How are GMOs made?

Genetically modified organisms (GMOs) are produced using scientific methods that include recombinant DNA technologyand reproductive cloning. In reproductive cloning, a nucleusis extracted from a cell of the individual to be cloned and is inserted into the enucleated cytoplasmof a host egg(an enucleated egg is an egg cell that has had its own nucleus removed). The process results in the generation of an offspring that is genetically identical to the donor individual. The first animalproduced by means of this cloning technique with a nucleus from an adult donor cell (as opposed to a donor embryo) was a sheep named Dolly, born in 1996. Since then a number of other animals, including pigs, horses, and dogs, have been generated by reproductive cloning technology. Recombinant DNA technology, on the other hand, involves the insertion of one or more individual genes from an organism of one species into the DNA(deoxyribonucleic acid) of another. Whole-genome replacement, involving the transplantation of one bacterialgenome into the “cell body,” or cytoplasm, of another microorganism, has been reported, although this technology is still limited to basic scientific applications.

What is whole genome replacement?

Whole-genome replacement, involving the transplantation of one bacterial genome into the “cell body,” or cytoplasm, of another microorganism, has been reported, although this technology is still limited to basic scientific applications. genetically modified organisms. Genetically modified organisms are produced using scientific methods …

How are GMOs produced?

Genetically modified organisms (GMOs) are produced using scientific methods that include recombinant DNA technology and reproductive cloning. In reproductive cloning, a nucleus is extracted from a cell of the individual to be cloned and is inserted into the enucleated cytoplasm of a host egg …

Can genetically modified organisms be used in wild populations?

Assessing the environmental safety of genetically modified organisms (GMOs) is challenging. While modified crops that are resistant to herbicides can reduce mechanical tillage and hence soil erosion, engineered genes from GMOs can potentially enter into wild populations, genetically modified crops may encourage increased use …

What is genetic modification?

Genetic modification is the formation of new combinations of heritable material by the insertion of nucleic acid molecules, produced by whatever means outside the cell, into any virus, bacterial plasmid or other vector system so as to allow their incorporation into a host organism in which they do not naturally occur but in which they are capable of continued propagation. Genetic engineering constitutes the hard core of modern biotechnology. Genetically modified organisms (GMOs) are one of the most widespread and controversial products of modern biotechnology. The advances in recombinant DNA technology had occurred in parallel with the development of genetic processes and biological variations. Recombinant DNA is artificially created from two or more DNA incorporated into a single molecule. Genetic engineering, recombinant DNA technology, genetic modification or manipulation and gene splicing are terms that are applied to the direct manipulation of an organism’s gene. Genetically modified foods have the potential to solve many of the world’s hunger and malnutrition problems and to help protect and preserve the environment by increasing yield and reducing reliance upon chemical pesticides and herbicides. Yet there are many challenges ahead especially in the areas of safety testing, regulation, international policy and food labeling. Many people feel that genetic engineering is the inevitable wave of the future and that we cannot afford to ignore a technology that has such enormous potential benefits. However, we must proceed with caution to avoid causing unintended harm to human health and the environment as a result of our enthusiasm for this powerful technology.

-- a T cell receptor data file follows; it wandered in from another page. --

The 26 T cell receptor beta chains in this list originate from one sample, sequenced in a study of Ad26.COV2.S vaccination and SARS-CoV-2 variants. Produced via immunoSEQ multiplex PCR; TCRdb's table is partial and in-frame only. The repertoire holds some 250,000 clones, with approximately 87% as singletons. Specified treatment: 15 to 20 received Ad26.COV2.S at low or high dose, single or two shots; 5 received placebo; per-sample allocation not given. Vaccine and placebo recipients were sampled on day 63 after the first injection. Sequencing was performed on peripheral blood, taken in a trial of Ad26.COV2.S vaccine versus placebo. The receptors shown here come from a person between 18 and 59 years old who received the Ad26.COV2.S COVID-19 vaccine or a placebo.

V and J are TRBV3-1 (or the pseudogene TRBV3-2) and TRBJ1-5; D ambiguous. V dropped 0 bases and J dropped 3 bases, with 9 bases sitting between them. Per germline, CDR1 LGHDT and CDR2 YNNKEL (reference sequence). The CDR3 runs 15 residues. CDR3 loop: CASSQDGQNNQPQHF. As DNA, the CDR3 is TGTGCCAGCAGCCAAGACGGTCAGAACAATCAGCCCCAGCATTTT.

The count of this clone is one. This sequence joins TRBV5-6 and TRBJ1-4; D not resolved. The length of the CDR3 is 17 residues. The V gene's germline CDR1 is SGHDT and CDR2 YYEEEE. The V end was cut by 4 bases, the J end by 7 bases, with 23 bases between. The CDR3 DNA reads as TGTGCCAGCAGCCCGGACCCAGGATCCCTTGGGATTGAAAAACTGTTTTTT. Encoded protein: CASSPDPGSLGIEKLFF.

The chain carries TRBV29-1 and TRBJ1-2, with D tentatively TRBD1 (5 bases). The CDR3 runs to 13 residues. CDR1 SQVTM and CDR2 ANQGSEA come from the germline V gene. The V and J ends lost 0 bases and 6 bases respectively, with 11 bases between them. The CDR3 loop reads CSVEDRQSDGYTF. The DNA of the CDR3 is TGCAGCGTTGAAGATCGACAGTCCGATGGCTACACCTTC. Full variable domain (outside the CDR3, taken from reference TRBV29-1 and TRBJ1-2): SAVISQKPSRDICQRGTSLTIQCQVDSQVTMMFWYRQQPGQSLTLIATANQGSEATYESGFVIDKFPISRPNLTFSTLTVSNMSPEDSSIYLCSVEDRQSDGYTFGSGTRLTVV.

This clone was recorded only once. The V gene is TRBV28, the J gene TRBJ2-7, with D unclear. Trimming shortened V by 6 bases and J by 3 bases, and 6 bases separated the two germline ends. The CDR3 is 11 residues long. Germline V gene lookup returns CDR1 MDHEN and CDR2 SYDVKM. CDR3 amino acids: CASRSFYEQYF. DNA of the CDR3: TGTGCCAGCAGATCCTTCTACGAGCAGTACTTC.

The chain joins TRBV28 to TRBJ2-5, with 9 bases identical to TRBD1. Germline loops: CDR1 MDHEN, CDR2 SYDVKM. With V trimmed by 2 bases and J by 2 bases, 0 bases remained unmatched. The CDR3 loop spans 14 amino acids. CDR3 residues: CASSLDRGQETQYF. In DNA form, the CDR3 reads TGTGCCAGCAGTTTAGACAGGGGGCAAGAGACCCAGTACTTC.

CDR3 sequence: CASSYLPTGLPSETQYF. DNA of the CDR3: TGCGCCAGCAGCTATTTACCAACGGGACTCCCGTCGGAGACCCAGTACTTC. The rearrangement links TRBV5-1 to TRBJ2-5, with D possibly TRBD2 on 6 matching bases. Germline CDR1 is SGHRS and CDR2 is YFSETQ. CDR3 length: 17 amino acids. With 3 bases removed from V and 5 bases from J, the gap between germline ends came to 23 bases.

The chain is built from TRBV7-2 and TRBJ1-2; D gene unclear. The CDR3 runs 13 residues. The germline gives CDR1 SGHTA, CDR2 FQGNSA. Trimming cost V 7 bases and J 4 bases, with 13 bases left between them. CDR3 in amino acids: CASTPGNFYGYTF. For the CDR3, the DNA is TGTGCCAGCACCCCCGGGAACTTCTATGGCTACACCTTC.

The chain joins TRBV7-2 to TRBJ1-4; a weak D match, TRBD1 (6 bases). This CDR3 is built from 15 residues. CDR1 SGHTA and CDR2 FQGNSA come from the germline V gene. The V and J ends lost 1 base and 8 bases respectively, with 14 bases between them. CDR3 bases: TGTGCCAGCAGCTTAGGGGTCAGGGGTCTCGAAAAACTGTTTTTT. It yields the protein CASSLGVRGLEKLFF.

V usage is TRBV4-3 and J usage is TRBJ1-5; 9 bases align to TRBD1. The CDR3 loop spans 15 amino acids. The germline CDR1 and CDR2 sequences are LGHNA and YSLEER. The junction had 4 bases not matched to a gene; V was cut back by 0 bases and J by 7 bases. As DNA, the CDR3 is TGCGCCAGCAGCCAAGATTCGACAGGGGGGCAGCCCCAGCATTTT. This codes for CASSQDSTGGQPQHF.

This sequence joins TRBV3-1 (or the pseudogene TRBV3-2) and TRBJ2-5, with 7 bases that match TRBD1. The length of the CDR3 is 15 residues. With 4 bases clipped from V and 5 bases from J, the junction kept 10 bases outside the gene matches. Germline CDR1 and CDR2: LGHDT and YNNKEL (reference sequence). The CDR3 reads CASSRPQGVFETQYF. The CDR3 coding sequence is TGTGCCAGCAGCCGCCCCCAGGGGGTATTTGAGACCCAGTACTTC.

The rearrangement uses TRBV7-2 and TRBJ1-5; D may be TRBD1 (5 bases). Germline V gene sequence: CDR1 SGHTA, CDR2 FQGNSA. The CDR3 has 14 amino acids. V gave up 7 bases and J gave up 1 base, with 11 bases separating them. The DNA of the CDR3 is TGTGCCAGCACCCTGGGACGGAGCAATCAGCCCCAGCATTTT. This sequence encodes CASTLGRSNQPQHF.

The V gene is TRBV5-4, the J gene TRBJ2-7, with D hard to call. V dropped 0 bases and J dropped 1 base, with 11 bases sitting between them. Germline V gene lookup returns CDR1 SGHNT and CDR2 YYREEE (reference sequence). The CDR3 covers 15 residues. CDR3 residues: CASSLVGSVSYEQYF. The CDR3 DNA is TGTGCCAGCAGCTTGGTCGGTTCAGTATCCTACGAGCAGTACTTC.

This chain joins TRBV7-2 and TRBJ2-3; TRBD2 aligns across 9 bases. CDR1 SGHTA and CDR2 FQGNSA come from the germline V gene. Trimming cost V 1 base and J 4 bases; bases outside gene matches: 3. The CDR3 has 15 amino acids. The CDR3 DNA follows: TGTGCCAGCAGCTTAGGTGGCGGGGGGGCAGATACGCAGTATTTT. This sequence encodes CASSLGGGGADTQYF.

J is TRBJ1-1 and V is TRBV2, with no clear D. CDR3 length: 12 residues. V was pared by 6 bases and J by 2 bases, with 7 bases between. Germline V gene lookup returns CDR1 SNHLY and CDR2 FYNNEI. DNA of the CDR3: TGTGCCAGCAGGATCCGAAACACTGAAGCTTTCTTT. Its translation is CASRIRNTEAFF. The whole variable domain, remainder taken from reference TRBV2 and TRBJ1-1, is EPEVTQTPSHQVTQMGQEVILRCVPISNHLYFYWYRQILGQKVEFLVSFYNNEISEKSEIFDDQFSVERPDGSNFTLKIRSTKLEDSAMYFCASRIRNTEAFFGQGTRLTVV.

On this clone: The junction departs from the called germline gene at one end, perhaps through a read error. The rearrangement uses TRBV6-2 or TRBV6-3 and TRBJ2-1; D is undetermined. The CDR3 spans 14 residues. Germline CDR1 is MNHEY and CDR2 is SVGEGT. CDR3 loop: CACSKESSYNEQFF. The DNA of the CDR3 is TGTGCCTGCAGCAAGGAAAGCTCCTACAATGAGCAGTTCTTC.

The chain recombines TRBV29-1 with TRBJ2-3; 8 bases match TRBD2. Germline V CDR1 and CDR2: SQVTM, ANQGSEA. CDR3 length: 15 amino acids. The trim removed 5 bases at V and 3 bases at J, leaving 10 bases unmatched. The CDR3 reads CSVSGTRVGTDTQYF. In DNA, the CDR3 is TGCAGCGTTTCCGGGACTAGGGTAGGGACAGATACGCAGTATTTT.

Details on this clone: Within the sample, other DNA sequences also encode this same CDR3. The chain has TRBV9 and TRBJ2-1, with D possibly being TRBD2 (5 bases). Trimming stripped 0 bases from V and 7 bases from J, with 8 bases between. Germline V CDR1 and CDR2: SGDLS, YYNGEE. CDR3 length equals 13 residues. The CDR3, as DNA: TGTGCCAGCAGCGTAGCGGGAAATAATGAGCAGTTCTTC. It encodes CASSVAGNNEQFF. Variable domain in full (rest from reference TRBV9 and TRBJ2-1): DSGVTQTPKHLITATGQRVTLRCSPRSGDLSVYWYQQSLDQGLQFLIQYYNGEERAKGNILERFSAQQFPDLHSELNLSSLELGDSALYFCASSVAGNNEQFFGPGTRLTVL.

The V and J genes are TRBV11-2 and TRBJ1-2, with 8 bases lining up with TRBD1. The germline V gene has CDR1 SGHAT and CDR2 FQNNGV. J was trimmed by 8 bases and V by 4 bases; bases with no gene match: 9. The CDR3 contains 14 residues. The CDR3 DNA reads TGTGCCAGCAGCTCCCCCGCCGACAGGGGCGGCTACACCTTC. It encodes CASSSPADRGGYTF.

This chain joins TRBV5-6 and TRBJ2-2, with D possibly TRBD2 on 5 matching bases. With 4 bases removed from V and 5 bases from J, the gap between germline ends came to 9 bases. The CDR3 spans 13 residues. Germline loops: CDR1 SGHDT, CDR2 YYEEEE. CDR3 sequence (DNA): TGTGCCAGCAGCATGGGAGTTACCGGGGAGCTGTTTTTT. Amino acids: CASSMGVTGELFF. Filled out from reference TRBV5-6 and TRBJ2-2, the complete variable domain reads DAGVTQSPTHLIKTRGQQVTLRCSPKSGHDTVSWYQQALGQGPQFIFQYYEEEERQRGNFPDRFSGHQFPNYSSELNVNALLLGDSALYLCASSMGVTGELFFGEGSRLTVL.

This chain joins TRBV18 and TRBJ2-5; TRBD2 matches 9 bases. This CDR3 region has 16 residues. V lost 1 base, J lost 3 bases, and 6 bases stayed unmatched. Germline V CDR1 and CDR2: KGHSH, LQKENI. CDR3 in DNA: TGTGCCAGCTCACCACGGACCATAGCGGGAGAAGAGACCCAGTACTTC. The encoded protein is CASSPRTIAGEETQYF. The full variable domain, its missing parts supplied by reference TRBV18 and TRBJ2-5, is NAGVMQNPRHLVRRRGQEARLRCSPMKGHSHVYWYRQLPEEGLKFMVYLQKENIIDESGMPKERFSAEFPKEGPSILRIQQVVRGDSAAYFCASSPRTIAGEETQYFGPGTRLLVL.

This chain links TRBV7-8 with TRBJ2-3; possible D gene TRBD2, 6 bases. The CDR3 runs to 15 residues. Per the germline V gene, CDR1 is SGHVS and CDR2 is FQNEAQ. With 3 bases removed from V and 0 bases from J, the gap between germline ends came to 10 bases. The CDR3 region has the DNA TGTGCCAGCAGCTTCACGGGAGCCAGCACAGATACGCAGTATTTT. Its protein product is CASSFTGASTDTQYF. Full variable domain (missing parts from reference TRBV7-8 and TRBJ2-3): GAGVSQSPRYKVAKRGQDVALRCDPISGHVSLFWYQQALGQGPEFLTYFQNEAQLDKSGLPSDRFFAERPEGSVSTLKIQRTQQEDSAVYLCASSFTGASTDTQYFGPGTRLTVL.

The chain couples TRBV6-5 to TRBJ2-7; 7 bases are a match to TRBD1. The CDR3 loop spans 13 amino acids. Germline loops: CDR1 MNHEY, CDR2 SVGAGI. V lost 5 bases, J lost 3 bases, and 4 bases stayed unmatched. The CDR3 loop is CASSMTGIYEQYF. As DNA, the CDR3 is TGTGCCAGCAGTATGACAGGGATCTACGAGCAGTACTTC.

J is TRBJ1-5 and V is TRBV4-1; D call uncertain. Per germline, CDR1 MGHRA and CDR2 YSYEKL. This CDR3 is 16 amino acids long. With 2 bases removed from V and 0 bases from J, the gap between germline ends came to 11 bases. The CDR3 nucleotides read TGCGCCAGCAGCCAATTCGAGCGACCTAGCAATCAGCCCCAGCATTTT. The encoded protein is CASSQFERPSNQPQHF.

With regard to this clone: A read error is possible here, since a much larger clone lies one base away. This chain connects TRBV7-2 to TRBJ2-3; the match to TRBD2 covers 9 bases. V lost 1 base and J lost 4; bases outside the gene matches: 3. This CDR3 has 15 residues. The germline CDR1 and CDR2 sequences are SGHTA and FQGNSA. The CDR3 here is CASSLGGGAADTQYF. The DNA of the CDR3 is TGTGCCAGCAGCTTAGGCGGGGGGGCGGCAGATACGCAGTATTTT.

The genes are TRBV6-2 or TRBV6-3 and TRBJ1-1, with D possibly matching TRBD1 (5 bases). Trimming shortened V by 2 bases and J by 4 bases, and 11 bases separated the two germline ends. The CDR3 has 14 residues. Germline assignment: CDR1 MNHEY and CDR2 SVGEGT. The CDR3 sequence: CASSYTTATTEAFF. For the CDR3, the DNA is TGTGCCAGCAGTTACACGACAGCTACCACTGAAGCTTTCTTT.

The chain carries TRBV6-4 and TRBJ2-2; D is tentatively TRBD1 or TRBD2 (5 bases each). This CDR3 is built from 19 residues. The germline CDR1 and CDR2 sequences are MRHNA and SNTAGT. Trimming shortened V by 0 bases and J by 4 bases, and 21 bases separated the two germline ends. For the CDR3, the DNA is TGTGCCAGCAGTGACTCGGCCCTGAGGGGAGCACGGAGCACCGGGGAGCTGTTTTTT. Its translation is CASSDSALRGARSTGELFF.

What are the achievements of genetic engineering?

Understanding of the molecular mechanisms of heredity, progress in molecular biology and the possibilities offered by the genetic engineering are all great achievements of science of the last century. These discoveries have stirred up hopes for solving the mystery of life and hopes that soon tools will be found for correcting the nature and mounding it to our needs. Genetic modifications have primarily focused on highly demanded crops for resistance to pathogens, insects and herbicides for better nutrient profiles. The global area under transgenic crops increased 40 times during 1996 to 2003, i.e. an increase from 1.7 million ha to 67.7 million ha was observed (James, 2003).

How are desirable genes introduced to plants?

In this situation, desirable genes are introduced from unrelated species through recombinant DNA technology to overcome the genetic barriers. Foreign genes are transferred to crop plants using different transformation tools like gene gun or particle bombardment, electroporation, floral dip (direct transformation methods), and Agrobacterium mediated transformation (in direct transformation methods). The discovery of the ability of agrobacterium tumefaciens to transfer its T-DNA to its host has been utilized for transformation by biologists and it is the method used extensively for transformation. This approach has been used by plant breeders to introduce entirely new genes in plants and the organisms with foreign genes are called genetically modified organisms. There are two types of effective gene transfer to plants, the first is based on the use of Agrobacterium as a biological vector and the second is based on the use of physical, electrical or chemical treatments to introduce isolated DNA into cells alleviating the need for vector use. The latter techniques are commonly termed direct gene transfer methods. Agrobacterium tumefaciens is a plant-pathogenic bacterium that has the ability to transfer a portion of its own genetic information into many plant species through a process called transformation, thereby causing the crown gall disease. This natural plant transformation agent has been modified by molecular geneticists in ways that enable it to move any engineered gene into host plants, without the associated disease symptoms.